California’s starting a state cap-and-trade system to help address global warming later this year. A new report from the state’s Legislative Analyst’s Office finds that the program could be raising up to $14 billion.
The money will be raised from CO2 pollution credits. Auctioning begins this fall and it’s expected that $1 billion to $3 billion will be raised in 2012 and 2013 as the program gets rolling.
Currently, the California state budget deficit is at $9 billion. However, even if the surplus from the cap-and-trade program is greater than the deficit, that doesn’t ensure that it will cut the deficit to zero, since the money raised from the program must be used for projects that are themselves related to cutting greenhouse gas emissions. Still, Governor Jerry Brown’s budget for the coming fiscal year includes $1 billion in revenue from the program, and a considerable amount of money from the program could go towards California’s ambitious high-speed rail plans.
California, under the Global Warming Solutions Act of 2006, has committed to cutting its greenhouse gas emissions 80% by 2050 (below 1990 levels).
Cap-and-trade, originally dreamt up by business interests and used legislatively by the George H.W. Bush administration starting in 1990 to stop acid rain, has been used by Europe and the Northeastern U.S. for years to cut global warming pollution. Programs have also now been implemented or approved in Australia, China, New Zealand, and other places.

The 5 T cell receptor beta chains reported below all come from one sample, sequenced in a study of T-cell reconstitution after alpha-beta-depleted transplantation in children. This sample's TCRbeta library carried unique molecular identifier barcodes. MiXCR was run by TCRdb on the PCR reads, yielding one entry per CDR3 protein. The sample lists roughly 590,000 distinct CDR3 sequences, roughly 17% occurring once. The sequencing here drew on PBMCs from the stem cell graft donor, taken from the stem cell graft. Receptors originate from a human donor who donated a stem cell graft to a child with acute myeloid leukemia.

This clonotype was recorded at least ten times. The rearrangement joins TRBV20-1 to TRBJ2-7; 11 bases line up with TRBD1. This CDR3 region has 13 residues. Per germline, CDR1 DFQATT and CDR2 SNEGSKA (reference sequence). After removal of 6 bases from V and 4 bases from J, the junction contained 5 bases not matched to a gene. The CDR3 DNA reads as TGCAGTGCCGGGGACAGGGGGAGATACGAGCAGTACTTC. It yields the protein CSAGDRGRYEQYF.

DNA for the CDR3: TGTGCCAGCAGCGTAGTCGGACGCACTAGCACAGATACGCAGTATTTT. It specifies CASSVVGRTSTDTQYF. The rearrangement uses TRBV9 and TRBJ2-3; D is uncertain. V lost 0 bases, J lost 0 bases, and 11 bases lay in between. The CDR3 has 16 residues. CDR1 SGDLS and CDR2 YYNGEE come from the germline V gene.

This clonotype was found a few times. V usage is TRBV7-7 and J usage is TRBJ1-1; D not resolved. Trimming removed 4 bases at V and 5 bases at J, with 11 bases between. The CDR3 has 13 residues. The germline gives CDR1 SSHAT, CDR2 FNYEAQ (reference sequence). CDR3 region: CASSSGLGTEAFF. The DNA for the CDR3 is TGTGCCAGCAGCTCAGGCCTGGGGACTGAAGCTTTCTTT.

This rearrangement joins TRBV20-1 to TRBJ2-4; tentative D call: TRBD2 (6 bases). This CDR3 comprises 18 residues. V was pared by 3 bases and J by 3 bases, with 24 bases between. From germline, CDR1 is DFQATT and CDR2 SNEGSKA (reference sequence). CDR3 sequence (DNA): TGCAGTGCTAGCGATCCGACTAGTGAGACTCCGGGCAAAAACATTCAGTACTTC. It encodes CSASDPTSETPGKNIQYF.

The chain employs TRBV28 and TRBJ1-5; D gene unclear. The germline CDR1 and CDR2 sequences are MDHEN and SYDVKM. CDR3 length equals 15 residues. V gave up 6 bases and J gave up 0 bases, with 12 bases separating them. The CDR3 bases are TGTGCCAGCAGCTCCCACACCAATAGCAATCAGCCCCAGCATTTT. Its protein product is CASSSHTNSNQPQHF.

The Northeastern U.S. cap-and-trade program under the Regional Greenhouse Gas Initiative (RGGI) has been hugely successful, as we’ve written many times here on CleanTechnica. In fact, the biggest problem related to the program has actually been the use of RGGI funds for general state purposes (such as reducing state deficits) rather for the clean energy and energy efficiency programs the money is supposed to go to. Hopefully, that doesn’t become an issue in California. Overall, though, RGGI has shown us that cap-and-trade cuts CO2 emissions, saves citizens money through improved energy efficiency, and creates jobs. California has a lot to look forward to!
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